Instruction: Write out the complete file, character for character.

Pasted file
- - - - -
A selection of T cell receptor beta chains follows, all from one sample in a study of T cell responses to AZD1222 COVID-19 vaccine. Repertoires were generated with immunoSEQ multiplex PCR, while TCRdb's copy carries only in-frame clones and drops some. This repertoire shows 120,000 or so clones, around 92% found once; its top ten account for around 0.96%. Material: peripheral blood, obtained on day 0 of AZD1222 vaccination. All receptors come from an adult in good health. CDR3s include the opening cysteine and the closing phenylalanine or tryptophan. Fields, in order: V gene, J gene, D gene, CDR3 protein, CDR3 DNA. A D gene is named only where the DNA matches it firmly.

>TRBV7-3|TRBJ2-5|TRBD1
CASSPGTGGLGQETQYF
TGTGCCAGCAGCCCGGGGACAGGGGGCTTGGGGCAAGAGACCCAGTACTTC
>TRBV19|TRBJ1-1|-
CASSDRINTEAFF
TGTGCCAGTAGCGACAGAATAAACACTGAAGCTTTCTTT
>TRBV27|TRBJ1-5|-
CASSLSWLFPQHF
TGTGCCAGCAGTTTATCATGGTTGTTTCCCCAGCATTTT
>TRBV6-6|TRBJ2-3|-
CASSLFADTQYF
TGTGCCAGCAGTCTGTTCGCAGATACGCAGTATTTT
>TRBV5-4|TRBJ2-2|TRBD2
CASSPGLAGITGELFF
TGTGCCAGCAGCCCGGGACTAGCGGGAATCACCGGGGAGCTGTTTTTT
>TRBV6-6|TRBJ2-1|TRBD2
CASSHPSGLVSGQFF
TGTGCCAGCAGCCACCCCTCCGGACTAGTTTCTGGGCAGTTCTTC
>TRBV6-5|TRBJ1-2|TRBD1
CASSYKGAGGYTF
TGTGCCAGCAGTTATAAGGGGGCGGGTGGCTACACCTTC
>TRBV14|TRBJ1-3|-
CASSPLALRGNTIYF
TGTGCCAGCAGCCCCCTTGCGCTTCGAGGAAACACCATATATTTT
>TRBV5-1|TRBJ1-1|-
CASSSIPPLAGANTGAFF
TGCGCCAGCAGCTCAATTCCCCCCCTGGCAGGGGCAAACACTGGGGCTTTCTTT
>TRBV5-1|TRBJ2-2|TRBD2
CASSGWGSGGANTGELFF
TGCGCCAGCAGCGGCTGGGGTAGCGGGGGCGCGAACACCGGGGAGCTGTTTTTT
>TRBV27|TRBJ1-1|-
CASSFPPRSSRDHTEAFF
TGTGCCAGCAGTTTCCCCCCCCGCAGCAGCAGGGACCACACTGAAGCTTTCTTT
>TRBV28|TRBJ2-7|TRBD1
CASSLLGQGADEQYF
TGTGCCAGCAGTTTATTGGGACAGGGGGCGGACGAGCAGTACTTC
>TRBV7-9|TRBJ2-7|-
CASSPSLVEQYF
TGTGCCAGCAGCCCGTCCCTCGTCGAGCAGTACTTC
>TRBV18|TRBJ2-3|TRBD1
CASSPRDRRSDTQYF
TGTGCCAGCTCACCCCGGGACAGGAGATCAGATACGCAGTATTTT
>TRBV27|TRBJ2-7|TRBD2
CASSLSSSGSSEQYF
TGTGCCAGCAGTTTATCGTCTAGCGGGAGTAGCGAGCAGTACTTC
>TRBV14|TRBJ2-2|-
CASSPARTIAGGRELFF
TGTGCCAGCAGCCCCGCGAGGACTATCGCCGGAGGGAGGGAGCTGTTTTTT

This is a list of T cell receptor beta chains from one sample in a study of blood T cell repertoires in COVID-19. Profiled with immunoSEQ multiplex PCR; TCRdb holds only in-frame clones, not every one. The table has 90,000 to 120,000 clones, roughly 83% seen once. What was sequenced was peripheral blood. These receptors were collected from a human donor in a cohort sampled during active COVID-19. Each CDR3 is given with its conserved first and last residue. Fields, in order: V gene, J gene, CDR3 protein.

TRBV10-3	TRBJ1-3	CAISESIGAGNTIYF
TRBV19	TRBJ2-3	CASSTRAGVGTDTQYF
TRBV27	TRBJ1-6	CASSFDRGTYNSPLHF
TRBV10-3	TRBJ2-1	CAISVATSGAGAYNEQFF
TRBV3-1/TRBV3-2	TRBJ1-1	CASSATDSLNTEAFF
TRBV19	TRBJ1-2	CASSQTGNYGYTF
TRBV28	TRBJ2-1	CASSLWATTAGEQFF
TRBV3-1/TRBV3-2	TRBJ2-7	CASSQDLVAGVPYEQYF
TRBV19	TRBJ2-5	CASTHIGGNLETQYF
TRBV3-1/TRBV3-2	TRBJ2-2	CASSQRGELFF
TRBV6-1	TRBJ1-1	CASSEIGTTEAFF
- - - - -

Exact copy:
A selection of T cell receptor beta chains follows, all from one sample in a study of T cell responses to AZD1222 COVID-19 vaccine. Repertoires were generated with immunoSEQ multiplex PCR, while TCRdb's copy carries only in-frame clones and drops some. This repertoire shows 120,000 or so clones, around 92% found once; its top ten account for around 0.96%. Material: peripheral blood, obtained on day 0 of AZD1222 vaccination. All receptors come from an adult in good health. CDR3s include the opening cysteine and the closing phenylalanine or tryptophan. Fields, in order: V gene, J gene, D gene, CDR3 protein, CDR3 DNA. A D gene is named only where the DNA matches it firmly.

>TRBV7-3|TRBJ2-5|TRBD1
CASSPGTGGLGQETQYF
TGTGCCAGCAGCCCGGGGACAGGGGGCTTGGGGCAAGAGACCCAGTACTTC
>TRBV19|TRBJ1-1|-
CASSDRINTEAFF
TGTGCCAGTAGCGACAGAATAAACACTGAAGCTTTCTTT
>TRBV27|TRBJ1-5|-
CASSLSWLFPQHF
TGTGCCAGCAGTTTATCATGGTTGTTTCCCCAGCATTTT
>TRBV6-6|TRBJ2-3|-
CASSLFADTQYF
TGTGCCAGCAGTCTGTTCGCAGATACGCAGTATTTT
>TRBV5-4|TRBJ2-2|TRBD2
CASSPGLAGITGELFF
TGTGCCAGCAGCCCGGGACTAGCGGGAATCACCGGGGAGCTGTTTTTT
>TRBV6-6|TRBJ2-1|TRBD2
CASSHPSGLVSGQFF
TGTGCCAGCAGCCACCCCTCCGGACTAGTTTCTGGGCAGTTCTTC
>TRBV6-5|TRBJ1-2|TRBD1
CASSYKGAGGYTF
TGTGCCAGCAGTTATAAGGGGGCGGGTGGCTACACCTTC
>TRBV14|TRBJ1-3|-
CASSPLALRGNTIYF
TGTGCCAGCAGCCCCCTTGCGCTTCGAGGAAACACCATATATTTT
>TRBV5-1|TRBJ1-1|-
CASSSIPPLAGANTGAFF
TGCGCCAGCAGCTCAATTCCCCCCCTGGCAGGGGCAAACACTGGGGCTTTCTTT
>TRBV5-1|TRBJ2-2|TRBD2
CASSGWGSGGANTGELFF
TGCGCCAGCAGCGGCTGGGGTAGCGGGGGCGCGAACACCGGGGAGCTGTTTTTT
>TRBV27|TRBJ1-1|-
CASSFPPRSSRDHTEAFF
TGTGCCAGCAGTTTCCCCCCCCGCAGCAGCAGGGACCACACTGAAGCTTTCTTT
>TRBV28|TRBJ2-7|TRBD1
CASSLLGQGADEQYF
TGTGCCAGCAGTTTATTGGGACAGGGGGCGGACGAGCAGTACTTC
>TRBV7-9|TRBJ2-7|-
CASSPSLVEQYF
TGTGCCAGCAGCCCGTCCCTCGTCGAGCAGTACTTC
>TRBV18|TRBJ2-3|TRBD1
CASSPRDRRSDTQYF
TGTGCCAGCTCACCCCGGGACAGGAGATCAGATACGCAGTATTTT
>TRBV27|TRBJ2-7|TRBD2
CASSLSSSGSSEQYF
TGTGCCAGCAGTTTATCGTCTAGCGGGAGTAGCGAGCAGTACTTC
>TRBV14|TRBJ2-2|-
CASSPARTIAGGRELFF
TGTGCCAGCAGCCCCGCGAGGACTATCGCCGGAGGGAGGGAGCTGTTTTTT

This is a list of T cell receptor beta chains from one sample in a study of blood T cell repertoires in COVID-19. Profiled with immunoSEQ multiplex PCR; TCRdb holds only in-frame clones, not every one. The table has 90,000 to 120,000 clones, roughly 83% seen once. What was sequenced was peripheral blood. These receptors were collected from a human donor in a cohort sampled during active COVID-19. Each CDR3 is given with its conserved first and last residue. Fields, in order: V gene, J gene, CDR3 protein.

TRBV10-3	TRBJ1-3	CAISESIGAGNTIYF
TRBV19	TRBJ2-3	CASSTRAGVGTDTQYF
TRBV27	TRBJ1-6	CASSFDRGTYNSPLHF
TRBV10-3	TRBJ2-1	CAISVATSGAGAYNEQFF
TRBV3-1/TRBV3-2	TRBJ1-1	CASSATDSLNTEAFF
TRBV19	TRBJ1-2	CASSQTGNYGYTF
TRBV28	TRBJ2-1	CASSLWATTAGEQFF
TRBV3-1/TRBV3-2	TRBJ2-7	CASSQDLVAGVPYEQYF
TRBV19	TRBJ2-5	CASTHIGGNLETQYF
TRBV3-1/TRBV3-2	TRBJ2-2	CASSQRGELFF
TRBV6-1	TRBJ1-1	CASSEIGTTEAFF